They’re colloquially referred to as a dingzihu, or “Nail House.” These are homes slated for demolition to make way for freeways, shopping malls, or some other state-sanctioned piece of private infrastructure, and the owners refuse to sell or even vacate. In this way the homes resemble protruding “nails” on the landscape that refuse to be hammered down, and demolition workers simply have to work around them. In the end, stubborn residents often find their homes surrounded by parking lots, or roads, but they continue to live there.
"These houses have captured China’s imagination because they represent a ‘David and Goliath’ struggle,” explains Steve Hess, who is an Assistant Professor of Political Science at Transylvania University in Kentucky. He’s spent years studying the phenomenon, and in 2010 published a paper titled Nail-Houses, Land Rights, and Frames of Injustice on China's Protest Landscape.
“They first emerged as a phenomenon in the mid-1990s," he explains via email. “This is when a reform in 1994 shifted many tax revenue sources from local government to the national government.”
What this achieved, Steve explained, was the diversion of money to the central government, leaving local authorities strapped for cash. One solution was for regional officials to start selling land to developers, over which they had jurisdiction. And as they wasn’t obliged to pay market rates to displaced residents, they began making a lot of profit as they resold the properties. Over time this loophole became something of an official scam, which is something residents are today only too aware of.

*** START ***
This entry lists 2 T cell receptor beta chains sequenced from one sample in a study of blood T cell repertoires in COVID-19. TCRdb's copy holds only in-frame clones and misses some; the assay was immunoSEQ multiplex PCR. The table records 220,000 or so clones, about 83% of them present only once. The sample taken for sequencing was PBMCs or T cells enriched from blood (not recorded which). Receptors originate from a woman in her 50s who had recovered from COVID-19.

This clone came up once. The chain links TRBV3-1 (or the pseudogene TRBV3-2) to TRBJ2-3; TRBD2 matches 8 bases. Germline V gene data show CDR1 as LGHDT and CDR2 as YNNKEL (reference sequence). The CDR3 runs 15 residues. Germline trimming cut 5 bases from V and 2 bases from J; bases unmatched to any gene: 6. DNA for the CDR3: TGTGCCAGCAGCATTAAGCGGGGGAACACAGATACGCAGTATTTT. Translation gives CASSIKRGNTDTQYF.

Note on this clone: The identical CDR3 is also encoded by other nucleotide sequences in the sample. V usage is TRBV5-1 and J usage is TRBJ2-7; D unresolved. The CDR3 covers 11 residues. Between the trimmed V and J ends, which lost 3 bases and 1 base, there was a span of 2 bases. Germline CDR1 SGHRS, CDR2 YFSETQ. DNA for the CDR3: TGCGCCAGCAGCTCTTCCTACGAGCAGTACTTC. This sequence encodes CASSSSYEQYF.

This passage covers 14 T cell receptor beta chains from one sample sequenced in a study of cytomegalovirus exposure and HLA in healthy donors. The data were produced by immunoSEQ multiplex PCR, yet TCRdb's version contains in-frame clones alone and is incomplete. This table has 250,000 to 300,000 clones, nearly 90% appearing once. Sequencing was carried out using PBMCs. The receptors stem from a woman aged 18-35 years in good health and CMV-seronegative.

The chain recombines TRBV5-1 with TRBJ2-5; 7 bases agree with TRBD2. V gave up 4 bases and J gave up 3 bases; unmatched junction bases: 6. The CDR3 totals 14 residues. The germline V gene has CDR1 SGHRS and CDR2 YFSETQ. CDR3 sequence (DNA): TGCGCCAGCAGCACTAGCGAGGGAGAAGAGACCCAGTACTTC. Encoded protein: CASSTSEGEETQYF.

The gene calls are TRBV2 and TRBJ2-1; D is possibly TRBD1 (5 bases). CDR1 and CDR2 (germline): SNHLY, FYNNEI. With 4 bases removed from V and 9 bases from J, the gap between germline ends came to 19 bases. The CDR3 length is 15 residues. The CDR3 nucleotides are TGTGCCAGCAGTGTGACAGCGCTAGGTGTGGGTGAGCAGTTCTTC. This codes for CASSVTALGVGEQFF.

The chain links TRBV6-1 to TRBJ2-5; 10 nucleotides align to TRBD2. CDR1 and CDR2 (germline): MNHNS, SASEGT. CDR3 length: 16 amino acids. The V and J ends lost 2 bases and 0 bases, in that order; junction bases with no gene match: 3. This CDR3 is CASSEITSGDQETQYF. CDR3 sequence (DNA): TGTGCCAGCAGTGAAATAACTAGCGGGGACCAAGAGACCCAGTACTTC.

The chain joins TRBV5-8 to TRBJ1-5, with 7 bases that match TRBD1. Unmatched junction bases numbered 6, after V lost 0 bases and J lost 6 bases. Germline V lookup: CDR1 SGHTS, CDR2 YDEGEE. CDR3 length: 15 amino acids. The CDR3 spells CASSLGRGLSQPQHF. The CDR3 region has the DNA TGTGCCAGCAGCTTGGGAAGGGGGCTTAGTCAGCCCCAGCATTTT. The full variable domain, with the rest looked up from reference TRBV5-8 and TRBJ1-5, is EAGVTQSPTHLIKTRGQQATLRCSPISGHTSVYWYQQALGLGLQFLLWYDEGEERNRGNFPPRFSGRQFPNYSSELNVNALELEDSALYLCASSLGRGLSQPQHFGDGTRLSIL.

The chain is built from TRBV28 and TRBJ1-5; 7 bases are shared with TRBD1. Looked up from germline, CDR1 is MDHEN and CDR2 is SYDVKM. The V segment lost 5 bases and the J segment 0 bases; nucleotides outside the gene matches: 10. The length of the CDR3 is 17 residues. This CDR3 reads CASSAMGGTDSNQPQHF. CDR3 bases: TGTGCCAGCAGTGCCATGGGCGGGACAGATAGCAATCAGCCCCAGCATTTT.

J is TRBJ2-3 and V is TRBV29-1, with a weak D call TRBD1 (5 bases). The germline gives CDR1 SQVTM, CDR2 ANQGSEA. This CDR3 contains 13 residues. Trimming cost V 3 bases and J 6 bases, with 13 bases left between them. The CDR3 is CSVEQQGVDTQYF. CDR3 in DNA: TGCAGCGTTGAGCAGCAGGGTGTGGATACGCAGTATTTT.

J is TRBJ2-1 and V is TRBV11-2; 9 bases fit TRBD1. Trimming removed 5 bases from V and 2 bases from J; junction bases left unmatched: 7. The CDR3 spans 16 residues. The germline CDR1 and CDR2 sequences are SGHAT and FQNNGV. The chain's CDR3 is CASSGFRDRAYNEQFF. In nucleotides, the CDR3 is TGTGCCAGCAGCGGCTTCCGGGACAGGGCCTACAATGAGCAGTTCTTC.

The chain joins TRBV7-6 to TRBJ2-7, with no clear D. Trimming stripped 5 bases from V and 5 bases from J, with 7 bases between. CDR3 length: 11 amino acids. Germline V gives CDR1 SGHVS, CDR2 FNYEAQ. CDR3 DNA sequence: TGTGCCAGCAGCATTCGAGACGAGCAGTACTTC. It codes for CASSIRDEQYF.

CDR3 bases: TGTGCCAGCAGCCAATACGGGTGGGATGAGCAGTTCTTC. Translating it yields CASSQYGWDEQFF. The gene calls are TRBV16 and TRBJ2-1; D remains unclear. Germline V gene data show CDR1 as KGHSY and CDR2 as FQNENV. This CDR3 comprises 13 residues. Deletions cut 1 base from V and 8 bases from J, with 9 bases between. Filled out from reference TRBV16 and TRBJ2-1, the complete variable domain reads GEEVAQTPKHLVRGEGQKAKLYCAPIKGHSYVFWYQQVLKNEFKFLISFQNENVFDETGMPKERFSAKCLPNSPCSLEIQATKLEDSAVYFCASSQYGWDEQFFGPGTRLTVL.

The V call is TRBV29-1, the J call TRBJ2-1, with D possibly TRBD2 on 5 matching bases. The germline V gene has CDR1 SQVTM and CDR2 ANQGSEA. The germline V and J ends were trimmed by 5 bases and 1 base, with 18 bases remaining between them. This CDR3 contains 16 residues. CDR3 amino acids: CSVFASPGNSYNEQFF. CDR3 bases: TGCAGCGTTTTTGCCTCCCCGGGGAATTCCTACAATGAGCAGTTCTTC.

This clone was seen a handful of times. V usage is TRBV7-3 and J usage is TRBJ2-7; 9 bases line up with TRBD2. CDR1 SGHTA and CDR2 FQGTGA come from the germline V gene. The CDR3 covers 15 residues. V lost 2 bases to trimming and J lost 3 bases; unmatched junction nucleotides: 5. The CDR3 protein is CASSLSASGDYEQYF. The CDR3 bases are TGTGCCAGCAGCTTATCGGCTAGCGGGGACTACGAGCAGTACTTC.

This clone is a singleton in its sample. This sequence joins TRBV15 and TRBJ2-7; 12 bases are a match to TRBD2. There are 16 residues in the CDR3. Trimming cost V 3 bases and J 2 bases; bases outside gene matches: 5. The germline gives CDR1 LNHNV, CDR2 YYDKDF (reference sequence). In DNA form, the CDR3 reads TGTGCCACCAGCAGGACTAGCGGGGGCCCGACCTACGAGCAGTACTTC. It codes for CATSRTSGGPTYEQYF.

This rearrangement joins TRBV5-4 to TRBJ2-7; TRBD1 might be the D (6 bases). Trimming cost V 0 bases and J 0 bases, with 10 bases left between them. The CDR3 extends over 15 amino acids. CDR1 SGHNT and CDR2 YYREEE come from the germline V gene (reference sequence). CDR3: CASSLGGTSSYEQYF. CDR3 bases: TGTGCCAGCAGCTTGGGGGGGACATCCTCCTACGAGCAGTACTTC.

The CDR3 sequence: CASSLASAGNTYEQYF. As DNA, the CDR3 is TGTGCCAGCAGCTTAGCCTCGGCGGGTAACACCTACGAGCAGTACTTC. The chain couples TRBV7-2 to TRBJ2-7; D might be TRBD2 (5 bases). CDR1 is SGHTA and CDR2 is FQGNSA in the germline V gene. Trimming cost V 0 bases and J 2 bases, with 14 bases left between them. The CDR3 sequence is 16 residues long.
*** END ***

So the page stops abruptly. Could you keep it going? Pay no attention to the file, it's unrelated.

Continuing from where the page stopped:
Today, anyone who refuses to go quickly becomes an enemy of the state. But they’re also increasingly perceived as local heroes.
“Nail house protests really resonate with the Chinese public because of the wide perception that local officials are corrupt and collude with developers,” explains Steve. “The movement has come to symbolise the growing ‘rights consciousness’ within China, as citizens stand up against local officials who are misusing their offices.”
Of course, standing up to Chinese state officials is incredibly dangerous, and many people who refuse to go have been thrown in jail. For this reason, protesters often turn to foreign news organisations and social media to use publicity as a kind of protection, according to Steve. This is a rather new technique though, and for most of the 90s and early 2000s protesters adorned their homes with signs and banners, and even chained themselves to properties to stop demolition crews.
“In some extreme cases, citizens have attacked or lobbed Molotov cocktails at construction workers,” says Steve, citing a 2008 case in which a woman from Minhang district of Shanghai hurled explosives made from wine bottles and petrol at demolition workers. In this case the woman was ungracefully arrested—but online she became something of a local hero.
So why is it that people are willing to take such incredible risks, only to be rewarded by retaining a home that ultimately becomes a traffic island? The answers are fiscal as well as emotional. Firstly, as mentioned, movement officials usually pay inadequate compensation to buy similar-sized homes in the same area. More importantly, though, people are increasingly aware that protesting can lead to increased compensation.
Steve is quick to clarify that this doesn’t mean nail house protests constitute a movement, but rather that individual Chinese citizens are increasingly aware of other successful protests thanks to Weibo and WeChat. Additionally, another federal law passed in 2007 strengthened rights of citizens to their land, motivating many to engage in “rightful resistance.” Thanks to these factors, nail houses are becoming more and more common.
“This phenomenon is still very relevant today,” he says. “Housing costs have gone up, particularly in job-rich urban centres where citizens are very cynical towards local officials—especially amidst Xi Jinping's anti-corruption campaign.”
It’s in these places, he says, that more and more people are refusing to roll their homes over for developers.
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